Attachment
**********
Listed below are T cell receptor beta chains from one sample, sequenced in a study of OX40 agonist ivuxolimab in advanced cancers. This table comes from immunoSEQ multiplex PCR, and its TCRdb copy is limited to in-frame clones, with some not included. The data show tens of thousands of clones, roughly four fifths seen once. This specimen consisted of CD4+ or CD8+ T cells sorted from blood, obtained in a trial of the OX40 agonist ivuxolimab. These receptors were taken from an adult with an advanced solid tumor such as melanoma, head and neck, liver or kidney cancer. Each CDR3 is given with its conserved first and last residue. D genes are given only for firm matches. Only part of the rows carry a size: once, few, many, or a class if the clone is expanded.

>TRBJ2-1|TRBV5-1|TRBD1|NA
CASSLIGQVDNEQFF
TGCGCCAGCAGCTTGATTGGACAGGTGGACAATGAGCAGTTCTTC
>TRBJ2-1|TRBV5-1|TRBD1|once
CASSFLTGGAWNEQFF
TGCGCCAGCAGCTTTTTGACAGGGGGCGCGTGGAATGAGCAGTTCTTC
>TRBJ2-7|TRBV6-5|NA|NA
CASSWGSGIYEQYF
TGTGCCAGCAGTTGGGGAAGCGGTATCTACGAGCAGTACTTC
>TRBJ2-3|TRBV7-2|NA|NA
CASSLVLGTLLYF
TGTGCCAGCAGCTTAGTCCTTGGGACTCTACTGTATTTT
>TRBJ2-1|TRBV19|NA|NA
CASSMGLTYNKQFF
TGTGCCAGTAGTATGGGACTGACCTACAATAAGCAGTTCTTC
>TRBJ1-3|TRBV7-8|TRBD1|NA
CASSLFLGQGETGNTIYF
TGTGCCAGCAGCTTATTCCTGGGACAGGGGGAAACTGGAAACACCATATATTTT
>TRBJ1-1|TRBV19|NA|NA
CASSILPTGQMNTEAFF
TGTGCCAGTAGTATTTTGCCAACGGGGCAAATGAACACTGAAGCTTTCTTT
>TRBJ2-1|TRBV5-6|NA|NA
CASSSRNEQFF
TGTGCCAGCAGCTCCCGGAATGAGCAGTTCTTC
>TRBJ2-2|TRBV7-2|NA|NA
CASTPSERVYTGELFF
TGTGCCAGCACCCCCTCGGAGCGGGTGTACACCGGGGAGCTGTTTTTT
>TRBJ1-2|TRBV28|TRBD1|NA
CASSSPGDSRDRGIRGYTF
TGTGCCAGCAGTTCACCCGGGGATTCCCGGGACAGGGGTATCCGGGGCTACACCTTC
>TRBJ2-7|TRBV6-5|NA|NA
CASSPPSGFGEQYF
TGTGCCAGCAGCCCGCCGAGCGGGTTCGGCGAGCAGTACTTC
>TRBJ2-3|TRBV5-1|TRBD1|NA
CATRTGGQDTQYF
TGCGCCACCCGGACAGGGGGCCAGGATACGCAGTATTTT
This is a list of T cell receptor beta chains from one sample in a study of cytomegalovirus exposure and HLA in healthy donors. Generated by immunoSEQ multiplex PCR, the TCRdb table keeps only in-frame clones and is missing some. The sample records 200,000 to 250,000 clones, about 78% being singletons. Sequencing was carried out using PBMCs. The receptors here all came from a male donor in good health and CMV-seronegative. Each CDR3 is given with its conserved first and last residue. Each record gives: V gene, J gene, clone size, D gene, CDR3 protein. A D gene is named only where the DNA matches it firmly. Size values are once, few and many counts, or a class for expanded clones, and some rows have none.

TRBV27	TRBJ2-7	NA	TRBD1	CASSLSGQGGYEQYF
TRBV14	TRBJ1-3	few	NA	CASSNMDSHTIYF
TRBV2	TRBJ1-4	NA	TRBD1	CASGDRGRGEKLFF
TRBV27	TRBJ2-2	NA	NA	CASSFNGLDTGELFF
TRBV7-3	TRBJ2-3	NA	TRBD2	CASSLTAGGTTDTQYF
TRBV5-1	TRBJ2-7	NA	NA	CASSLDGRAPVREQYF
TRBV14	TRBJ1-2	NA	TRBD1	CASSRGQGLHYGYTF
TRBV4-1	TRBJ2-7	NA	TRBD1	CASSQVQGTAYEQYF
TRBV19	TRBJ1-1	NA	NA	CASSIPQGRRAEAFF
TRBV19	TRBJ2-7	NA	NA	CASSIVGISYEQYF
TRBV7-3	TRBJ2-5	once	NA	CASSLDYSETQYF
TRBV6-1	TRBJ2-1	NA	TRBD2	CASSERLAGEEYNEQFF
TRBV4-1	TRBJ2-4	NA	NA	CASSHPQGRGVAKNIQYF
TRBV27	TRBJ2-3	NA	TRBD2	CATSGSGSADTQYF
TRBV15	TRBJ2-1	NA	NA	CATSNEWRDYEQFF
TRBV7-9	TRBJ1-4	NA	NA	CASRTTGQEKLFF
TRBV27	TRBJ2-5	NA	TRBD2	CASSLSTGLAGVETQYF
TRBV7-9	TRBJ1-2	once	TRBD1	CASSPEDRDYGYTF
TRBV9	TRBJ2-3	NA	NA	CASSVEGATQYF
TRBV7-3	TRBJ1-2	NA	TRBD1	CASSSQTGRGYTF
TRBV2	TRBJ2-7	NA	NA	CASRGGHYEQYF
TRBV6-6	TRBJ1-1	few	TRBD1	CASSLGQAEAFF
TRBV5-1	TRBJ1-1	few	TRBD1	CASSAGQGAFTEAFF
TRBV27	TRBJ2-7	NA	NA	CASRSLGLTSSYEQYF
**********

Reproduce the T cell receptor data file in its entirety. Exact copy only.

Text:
Listed below are T cell receptor beta chains from one sample, sequenced in a study of OX40 agonist ivuxolimab in advanced cancers. This table comes from immunoSEQ multiplex PCR, and its TCRdb copy is limited to in-frame clones, with some not included. The data show tens of thousands of clones, roughly four fifths seen once. This specimen consisted of CD4+ or CD8+ T cells sorted from blood, obtained in a trial of the OX40 agonist ivuxolimab. These receptors were taken from an adult with an advanced solid tumor such as melanoma, head and neck, liver or kidney cancer. Each CDR3 is given with its conserved first and last residue. D genes are given only for firm matches. Only part of the rows carry a size: once, few, many, or a class if the clone is expanded.

>TRBJ2-1|TRBV5-1|TRBD1|NA
CASSLIGQVDNEQFF
TGCGCCAGCAGCTTGATTGGACAGGTGGACAATGAGCAGTTCTTC
>TRBJ2-1|TRBV5-1|TRBD1|once
CASSFLTGGAWNEQFF
TGCGCCAGCAGCTTTTTGACAGGGGGCGCGTGGAATGAGCAGTTCTTC
>TRBJ2-7|TRBV6-5|NA|NA
CASSWGSGIYEQYF
TGTGCCAGCAGTTGGGGAAGCGGTATCTACGAGCAGTACTTC
>TRBJ2-3|TRBV7-2|NA|NA
CASSLVLGTLLYF
TGTGCCAGCAGCTTAGTCCTTGGGACTCTACTGTATTTT
>TRBJ2-1|TRBV19|NA|NA
CASSMGLTYNKQFF
TGTGCCAGTAGTATGGGACTGACCTACAATAAGCAGTTCTTC
>TRBJ1-3|TRBV7-8|TRBD1|NA
CASSLFLGQGETGNTIYF
TGTGCCAGCAGCTTATTCCTGGGACAGGGGGAAACTGGAAACACCATATATTTT
>TRBJ1-1|TRBV19|NA|NA
CASSILPTGQMNTEAFF
TGTGCCAGTAGTATTTTGCCAACGGGGCAAATGAACACTGAAGCTTTCTTT
>TRBJ2-1|TRBV5-6|NA|NA
CASSSRNEQFF
TGTGCCAGCAGCTCCCGGAATGAGCAGTTCTTC
>TRBJ2-2|TRBV7-2|NA|NA
CASTPSERVYTGELFF
TGTGCCAGCACCCCCTCGGAGCGGGTGTACACCGGGGAGCTGTTTTTT
>TRBJ1-2|TRBV28|TRBD1|NA
CASSSPGDSRDRGIRGYTF
TGTGCCAGCAGTTCACCCGGGGATTCCCGGGACAGGGGTATCCGGGGCTACACCTTC
>TRBJ2-7|TRBV6-5|NA|NA
CASSPPSGFGEQYF
TGTGCCAGCAGCCCGCCGAGCGGGTTCGGCGAGCAGTACTTC
>TRBJ2-3|TRBV5-1|TRBD1|NA
CATRTGGQDTQYF
TGCGCCACCCGGACAGGGGGCCAGGATACGCAGTATTTT
This is a list of T cell receptor beta chains from one sample in a study of cytomegalovirus exposure and HLA in healthy donors. Generated by immunoSEQ multiplex PCR, the TCRdb table keeps only in-frame clones and is missing some. The sample records 200,000 to 250,000 clones, about 78% being singletons. Sequencing was carried out using PBMCs. The receptors here all came from a male donor in good health and CMV-seronegative. Each CDR3 is given with its conserved first and last residue. Each record gives: V gene, J gene, clone size, D gene, CDR3 protein. A D gene is named only where the DNA matches it firmly. Size values are once, few and many counts, or a class for expanded clones, and some rows have none.

TRBV27	TRBJ2-7	NA	TRBD1	CASSLSGQGGYEQYF
TRBV14	TRBJ1-3	few	NA	CASSNMDSHTIYF
TRBV2	TRBJ1-4	NA	TRBD1	CASGDRGRGEKLFF
TRBV27	TRBJ2-2	NA	NA	CASSFNGLDTGELFF
TRBV7-3	TRBJ2-3	NA	TRBD2	CASSLTAGGTTDTQYF
TRBV5-1	TRBJ2-7	NA	NA	CASSLDGRAPVREQYF
TRBV14	TRBJ1-2	NA	TRBD1	CASSRGQGLHYGYTF
TRBV4-1	TRBJ2-7	NA	TRBD1	CASSQVQGTAYEQYF
TRBV19	TRBJ1-1	NA	NA	CASSIPQGRRAEAFF
TRBV19	TRBJ2-7	NA	NA	CASSIVGISYEQYF
TRBV7-3	TRBJ2-5	once	NA	CASSLDYSETQYF
TRBV6-1	TRBJ2-1	NA	TRBD2	CASSERLAGEEYNEQFF
TRBV4-1	TRBJ2-4	NA	NA	CASSHPQGRGVAKNIQYF
TRBV27	TRBJ2-3	NA	TRBD2	CATSGSGSADTQYF
TRBV15	TRBJ2-1	NA	NA	CATSNEWRDYEQFF
TRBV7-9	TRBJ1-4	NA	NA	CASRTTGQEKLFF
TRBV27	TRBJ2-5	NA	TRBD2	CASSLSTGLAGVETQYF
TRBV7-9	TRBJ1-2	once	TRBD1	CASSPEDRDYGYTF
TRBV9	TRBJ2-3	NA	NA	CASSVEGATQYF
TRBV7-3	TRBJ1-2	NA	TRBD1	CASSSQTGRGYTF
TRBV2	TRBJ2-7	NA	NA	CASRGGHYEQYF
TRBV6-6	TRBJ1-1	few	TRBD1	CASSLGQAEAFF
TRBV5-1	TRBJ1-1	few	TRBD1	CASSAGQGAFTEAFF
TRBV27	TRBJ2-7	NA	NA	CASRSLGLTSSYEQYF